The Conservative Group propose to take the same decrease as staff, but other Groups want to keep their allowances the same
In early October the workforce of Cambridgeshire County Council earning over £25,000 p.a. were asked to take three days unpaid leave over the Christmas period, enacting a clause in their contract. That amendment to their contracts had been negotiated previously with their unions. This has two impacts, one is effectively a reduction in pay of approximately 1.2%, the other an increase of three days leave (although unpaid) entitlement. This does not apply to any staff earning less than £25,000 a year.
Leader of the Council, Steve Count (pictured) says, “After discussions the Conservative Group are united in sending a message to our staff that we are in this together. The Conservative Group will therefore be taking a motion to Council next Tuesday calling on all Parties and members to unite with us, by taking a decrease in allowances equivalent to the workforce of approximately 1.2%. Furthermore, there are only nine councillors paid above the £25,000 threshold but the Group is unanimous in that each and every one of our Group will take the reduction.
As Councillors we are often called upon during any part of the year, so we do not have a holiday entitlement the same as the workforce, therefore the three extra days extra unpaid leave will not apply to us.”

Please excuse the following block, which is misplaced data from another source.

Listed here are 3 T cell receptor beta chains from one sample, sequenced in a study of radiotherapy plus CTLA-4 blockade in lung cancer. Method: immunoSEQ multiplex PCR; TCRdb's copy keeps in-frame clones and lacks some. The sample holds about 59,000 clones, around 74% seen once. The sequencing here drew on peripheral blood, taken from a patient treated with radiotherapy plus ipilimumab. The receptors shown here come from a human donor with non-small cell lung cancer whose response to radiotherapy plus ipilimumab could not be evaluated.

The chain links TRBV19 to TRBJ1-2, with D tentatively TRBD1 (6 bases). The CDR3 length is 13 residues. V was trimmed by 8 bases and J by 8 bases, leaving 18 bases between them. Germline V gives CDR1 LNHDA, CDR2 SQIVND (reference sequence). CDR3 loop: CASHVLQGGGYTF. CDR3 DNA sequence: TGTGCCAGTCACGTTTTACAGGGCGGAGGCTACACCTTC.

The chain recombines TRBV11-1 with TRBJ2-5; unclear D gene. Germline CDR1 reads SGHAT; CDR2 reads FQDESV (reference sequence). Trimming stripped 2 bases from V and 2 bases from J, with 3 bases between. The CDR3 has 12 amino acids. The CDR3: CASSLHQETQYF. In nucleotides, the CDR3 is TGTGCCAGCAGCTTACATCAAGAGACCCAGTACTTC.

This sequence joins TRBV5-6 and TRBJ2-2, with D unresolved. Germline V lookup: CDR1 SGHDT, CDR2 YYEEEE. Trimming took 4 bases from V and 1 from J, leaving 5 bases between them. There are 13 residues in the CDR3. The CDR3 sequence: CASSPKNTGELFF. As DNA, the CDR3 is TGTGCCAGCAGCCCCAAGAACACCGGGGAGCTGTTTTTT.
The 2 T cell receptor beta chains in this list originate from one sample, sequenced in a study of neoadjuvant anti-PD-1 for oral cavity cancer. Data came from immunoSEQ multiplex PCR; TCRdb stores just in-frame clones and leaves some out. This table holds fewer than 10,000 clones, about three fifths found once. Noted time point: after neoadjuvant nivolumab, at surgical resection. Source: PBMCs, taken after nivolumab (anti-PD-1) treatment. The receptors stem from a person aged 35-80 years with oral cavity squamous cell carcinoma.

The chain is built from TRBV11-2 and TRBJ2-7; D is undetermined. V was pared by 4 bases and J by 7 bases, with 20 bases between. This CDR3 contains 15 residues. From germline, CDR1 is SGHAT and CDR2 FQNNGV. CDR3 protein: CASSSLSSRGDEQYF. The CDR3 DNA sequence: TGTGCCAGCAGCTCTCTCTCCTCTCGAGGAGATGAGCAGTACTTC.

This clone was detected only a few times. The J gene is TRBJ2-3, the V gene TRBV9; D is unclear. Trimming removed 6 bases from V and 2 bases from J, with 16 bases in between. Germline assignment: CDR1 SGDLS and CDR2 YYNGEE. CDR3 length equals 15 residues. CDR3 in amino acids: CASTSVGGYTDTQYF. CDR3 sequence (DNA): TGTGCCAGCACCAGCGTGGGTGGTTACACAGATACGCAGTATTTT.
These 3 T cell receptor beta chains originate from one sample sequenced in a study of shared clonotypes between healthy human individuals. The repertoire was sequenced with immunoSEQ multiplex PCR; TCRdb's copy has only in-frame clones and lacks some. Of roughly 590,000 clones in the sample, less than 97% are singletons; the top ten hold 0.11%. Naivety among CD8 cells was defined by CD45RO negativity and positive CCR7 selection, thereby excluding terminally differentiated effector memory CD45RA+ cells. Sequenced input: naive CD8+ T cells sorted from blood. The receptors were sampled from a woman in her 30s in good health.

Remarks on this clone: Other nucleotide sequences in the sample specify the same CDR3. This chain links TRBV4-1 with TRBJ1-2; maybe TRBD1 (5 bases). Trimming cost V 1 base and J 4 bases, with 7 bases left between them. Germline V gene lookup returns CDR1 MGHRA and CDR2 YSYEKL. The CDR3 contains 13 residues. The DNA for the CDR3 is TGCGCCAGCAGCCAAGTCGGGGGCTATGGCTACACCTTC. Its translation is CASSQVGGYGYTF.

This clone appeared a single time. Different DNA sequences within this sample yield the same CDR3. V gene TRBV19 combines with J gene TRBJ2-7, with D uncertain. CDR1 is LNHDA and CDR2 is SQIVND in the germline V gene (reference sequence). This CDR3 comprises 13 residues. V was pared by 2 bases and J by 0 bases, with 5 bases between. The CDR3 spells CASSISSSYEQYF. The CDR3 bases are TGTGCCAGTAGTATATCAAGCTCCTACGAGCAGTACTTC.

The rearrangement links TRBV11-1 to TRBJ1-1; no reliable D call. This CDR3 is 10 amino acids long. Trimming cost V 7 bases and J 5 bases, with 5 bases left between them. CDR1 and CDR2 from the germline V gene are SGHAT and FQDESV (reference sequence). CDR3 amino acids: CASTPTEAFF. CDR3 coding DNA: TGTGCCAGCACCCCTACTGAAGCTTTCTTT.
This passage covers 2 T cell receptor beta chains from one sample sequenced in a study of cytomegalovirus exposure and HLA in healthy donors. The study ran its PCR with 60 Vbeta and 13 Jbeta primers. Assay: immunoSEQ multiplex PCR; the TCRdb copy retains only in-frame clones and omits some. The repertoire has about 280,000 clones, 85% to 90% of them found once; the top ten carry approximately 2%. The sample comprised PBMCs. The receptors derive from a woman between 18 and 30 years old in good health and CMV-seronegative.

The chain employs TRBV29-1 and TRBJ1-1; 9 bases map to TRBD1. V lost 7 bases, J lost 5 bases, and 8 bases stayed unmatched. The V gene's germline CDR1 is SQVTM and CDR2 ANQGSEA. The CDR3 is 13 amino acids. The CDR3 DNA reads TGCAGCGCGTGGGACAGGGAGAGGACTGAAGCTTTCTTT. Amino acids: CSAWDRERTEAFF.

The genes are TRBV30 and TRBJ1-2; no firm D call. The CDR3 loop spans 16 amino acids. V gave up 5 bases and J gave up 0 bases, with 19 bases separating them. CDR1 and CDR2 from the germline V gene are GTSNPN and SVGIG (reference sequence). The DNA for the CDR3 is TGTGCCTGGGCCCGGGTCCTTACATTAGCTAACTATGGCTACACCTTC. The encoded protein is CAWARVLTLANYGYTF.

Enacting this clause in the workforce’s contract was necessary due to the well-known and unprecedented demands on the budget. The savings generated by this proposal from the Conservative Group will be approximately £9,000 pounds compared to the significant £900,000 that will be saved from the staffing budget. We therefore recognise that our saving contribution proposal is more a gesture of unity than financially significant, but an important message that needs to be heard.
The Labour Group and Liberal Democrat Group have subsequently united behind a proposal where there will be no decrease in anyone’s pay, and therefore keeping their allowances where they are. Embarrassingly for them they did not even try to suggest where almost £1m to finance their proposal should come from. These two Groups opposed the allowance rise last year which brought all councillors in Cambridgeshire County Council up to the national average. To date only one councillor has declined to take the increase, despite all the members of those two Groups voting against it.